A. M. Douglas

Future CSS Grids

By now, if you're a frequent web trawler like me, you'll have come across articles discussing the new CSS Grid spec. The Grid is touted as a harbinger of an end to markup-dependent grid systems, like those offered by Bootstrap, Foundation, PureCSS, BassCSS, Bourbon Neat and so on. After reading this article by the spec's lead developer and advocate, Rachel Andrew, I see that the future is much brighter thanks to display: grid.

Initial Scepticism

Yes, I was very, very sceptical of the Grid spec, partially because of its exceptionally low level of support in even the latest browsers. I use Chrome 49 on my recreational computer and even then I can only see CSS Grid properties at work because one of the command line flags I run just happened to include Grid draft spec support.

Obviously the level of support will improve with time, but it's a powerful disincentive to actually giving the spec the time of day—I only gave flexbox a chance when support reached around 80%-85%, and it's not something I use in production. For clients, I'm all about float and display: inline-block.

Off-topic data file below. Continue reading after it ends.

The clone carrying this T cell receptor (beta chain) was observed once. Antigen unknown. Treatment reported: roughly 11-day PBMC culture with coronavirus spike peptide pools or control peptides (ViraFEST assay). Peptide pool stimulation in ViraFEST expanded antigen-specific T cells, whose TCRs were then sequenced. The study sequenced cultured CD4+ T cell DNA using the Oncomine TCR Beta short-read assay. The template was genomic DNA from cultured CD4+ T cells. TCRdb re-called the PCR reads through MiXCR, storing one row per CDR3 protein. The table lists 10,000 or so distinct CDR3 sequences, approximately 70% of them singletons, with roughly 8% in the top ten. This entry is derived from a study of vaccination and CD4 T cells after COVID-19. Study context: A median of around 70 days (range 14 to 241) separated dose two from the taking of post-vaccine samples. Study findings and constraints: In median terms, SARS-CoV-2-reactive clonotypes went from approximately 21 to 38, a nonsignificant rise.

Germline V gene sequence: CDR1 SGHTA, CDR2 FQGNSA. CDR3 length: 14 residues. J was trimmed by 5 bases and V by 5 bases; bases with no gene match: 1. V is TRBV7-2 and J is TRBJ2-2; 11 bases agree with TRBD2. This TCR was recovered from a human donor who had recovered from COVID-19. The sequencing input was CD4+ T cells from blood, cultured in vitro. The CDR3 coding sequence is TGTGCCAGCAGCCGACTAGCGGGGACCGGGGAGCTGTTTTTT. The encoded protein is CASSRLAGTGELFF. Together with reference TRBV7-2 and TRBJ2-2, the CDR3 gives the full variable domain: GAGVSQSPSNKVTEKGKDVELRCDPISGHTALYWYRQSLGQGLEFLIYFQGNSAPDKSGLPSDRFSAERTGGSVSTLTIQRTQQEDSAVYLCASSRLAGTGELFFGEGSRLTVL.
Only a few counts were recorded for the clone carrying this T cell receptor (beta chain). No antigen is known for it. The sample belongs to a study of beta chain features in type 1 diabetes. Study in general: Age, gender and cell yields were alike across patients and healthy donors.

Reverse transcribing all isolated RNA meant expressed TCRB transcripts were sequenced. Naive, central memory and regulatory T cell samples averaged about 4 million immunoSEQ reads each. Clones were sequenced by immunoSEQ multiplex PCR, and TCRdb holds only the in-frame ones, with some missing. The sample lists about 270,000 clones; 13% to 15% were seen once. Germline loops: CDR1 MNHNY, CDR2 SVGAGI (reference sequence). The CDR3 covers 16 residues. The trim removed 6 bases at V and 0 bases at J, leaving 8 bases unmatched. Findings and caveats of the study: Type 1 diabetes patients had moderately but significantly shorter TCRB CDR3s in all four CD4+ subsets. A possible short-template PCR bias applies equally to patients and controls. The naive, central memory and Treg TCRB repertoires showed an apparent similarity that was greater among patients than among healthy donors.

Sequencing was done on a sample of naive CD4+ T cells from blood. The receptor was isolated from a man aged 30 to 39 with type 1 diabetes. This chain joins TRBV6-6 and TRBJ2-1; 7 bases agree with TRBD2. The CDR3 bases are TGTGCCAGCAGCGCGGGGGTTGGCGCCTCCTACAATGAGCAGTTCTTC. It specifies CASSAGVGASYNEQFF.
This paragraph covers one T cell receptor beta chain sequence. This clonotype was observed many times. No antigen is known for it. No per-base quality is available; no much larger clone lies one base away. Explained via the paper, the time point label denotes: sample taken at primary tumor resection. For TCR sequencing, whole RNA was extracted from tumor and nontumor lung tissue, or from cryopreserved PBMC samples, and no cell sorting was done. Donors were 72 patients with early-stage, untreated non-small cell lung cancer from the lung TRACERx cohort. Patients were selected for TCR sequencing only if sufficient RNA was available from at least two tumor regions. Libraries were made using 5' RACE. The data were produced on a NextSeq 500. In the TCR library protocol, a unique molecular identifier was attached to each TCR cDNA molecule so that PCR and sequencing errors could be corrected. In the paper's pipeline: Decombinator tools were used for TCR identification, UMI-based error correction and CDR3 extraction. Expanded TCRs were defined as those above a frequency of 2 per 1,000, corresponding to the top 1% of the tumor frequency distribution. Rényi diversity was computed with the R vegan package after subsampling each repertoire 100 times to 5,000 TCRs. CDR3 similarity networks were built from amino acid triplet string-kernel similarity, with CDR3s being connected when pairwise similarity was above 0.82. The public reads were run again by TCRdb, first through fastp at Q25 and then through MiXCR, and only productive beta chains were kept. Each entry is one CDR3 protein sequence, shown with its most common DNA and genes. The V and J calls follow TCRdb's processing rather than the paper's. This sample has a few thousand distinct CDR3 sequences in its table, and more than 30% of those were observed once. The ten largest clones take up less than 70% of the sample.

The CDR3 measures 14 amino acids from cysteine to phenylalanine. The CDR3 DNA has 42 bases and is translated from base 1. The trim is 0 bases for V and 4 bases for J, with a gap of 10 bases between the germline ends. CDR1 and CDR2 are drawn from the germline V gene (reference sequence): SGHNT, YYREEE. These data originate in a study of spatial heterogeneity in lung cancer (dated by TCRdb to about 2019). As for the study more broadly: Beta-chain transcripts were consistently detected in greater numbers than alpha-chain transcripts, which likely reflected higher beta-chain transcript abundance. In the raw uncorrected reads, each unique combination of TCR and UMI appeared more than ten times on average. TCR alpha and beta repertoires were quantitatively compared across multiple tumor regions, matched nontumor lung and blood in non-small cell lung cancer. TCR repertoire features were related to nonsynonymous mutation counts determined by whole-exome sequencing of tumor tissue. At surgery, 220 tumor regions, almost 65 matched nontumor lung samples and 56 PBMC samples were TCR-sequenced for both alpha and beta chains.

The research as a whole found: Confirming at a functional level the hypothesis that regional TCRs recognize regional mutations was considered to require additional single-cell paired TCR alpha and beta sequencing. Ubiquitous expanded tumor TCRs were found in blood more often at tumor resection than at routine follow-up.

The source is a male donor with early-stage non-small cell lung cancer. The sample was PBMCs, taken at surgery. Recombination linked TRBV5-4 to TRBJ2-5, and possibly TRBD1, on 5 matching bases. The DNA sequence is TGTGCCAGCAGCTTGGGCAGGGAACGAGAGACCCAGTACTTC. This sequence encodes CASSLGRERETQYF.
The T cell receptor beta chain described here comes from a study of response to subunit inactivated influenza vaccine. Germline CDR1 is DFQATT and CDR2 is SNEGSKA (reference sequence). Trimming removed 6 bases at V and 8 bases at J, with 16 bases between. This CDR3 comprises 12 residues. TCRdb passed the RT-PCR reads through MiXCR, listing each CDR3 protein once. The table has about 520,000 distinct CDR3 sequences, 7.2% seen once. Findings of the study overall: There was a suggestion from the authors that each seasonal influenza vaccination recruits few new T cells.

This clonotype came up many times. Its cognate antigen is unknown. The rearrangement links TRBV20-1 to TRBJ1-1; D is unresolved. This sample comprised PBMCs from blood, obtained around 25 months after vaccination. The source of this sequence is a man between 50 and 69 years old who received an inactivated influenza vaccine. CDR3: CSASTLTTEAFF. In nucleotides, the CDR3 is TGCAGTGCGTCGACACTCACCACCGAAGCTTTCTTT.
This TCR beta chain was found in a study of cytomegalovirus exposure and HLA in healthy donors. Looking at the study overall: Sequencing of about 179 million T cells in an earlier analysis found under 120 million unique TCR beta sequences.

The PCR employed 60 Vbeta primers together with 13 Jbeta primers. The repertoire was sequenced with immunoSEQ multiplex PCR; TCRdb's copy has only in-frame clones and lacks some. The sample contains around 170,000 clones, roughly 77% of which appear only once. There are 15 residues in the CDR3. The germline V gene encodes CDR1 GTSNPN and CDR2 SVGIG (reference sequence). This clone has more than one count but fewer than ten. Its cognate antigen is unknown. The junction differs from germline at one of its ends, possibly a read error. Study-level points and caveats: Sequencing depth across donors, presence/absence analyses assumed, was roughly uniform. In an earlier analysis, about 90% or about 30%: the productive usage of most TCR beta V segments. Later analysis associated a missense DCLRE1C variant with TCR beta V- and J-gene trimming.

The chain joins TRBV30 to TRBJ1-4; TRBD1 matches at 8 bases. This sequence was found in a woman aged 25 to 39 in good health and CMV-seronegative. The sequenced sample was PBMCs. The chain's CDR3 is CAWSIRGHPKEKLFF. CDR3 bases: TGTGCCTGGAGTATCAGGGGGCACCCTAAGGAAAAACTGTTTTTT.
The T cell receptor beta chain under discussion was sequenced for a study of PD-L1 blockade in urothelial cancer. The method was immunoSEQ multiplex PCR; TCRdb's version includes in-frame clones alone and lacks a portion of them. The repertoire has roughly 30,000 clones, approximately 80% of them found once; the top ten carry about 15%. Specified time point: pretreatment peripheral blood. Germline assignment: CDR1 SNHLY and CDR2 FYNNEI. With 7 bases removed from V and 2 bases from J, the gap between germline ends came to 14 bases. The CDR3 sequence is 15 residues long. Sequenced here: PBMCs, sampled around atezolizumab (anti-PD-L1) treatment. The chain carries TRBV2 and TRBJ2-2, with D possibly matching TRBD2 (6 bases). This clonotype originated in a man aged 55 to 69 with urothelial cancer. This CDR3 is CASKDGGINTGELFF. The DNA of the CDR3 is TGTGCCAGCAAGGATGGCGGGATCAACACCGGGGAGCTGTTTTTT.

Another reason for my scepticism was that the syntax looked, frankly, like more work and hassle for similar results.

What about Flexbox for layout?

Some people looking at the Grid spec might question the use of it with respect to the fairly well-supported flexbox option.

I recently developed a grid framework based on display: flex, and while it was relatively straightforward undertaking, and while it was a valuable exercise, I still couldn't help but find the end result a ugly. I couldn't help but find the possibilities of Flexbox being a little limited in some ways and a little overcomplicated in others.

Sure, the end result is a bit more versatile than traditional solutions, and Flexbox layouts are easily manipulated by switching between different flex-directions and align-items/align-self properties, but ultimately the basic form of the flexbox grid is equivalent to the same kind of grid achievable with display: inline-block—it's just a little bit easier to guarantee that the grid will look correct.

Of course, this comes at the cost of native browser support for some legacy clients, and that's actually not something that should be scoffed at. When you're actually working with businesses and service providers, your client is only the beginning of the story. You have to consider the end-user, and the end-user is not going to be running WebKit nightlies, Firefox Nightly edition or Chrome Canary.

Obviously everybody knows this, but the option to use the latest platform features is still here: you just need to conditionally load a bunch of polyfills—but I hate doing that.

display: grid

Originally, from a cursory glance of one or two examples, I saw nothing of value in CSS grids at all. The code appeared to be messy, less maintainable than present solutions.

I saw this CSS:

.wrapper {
  display: grid;
  grid-template-columns: 100px 10px 100px 10px 100px;
  grid-template-rows: auto 10px auto;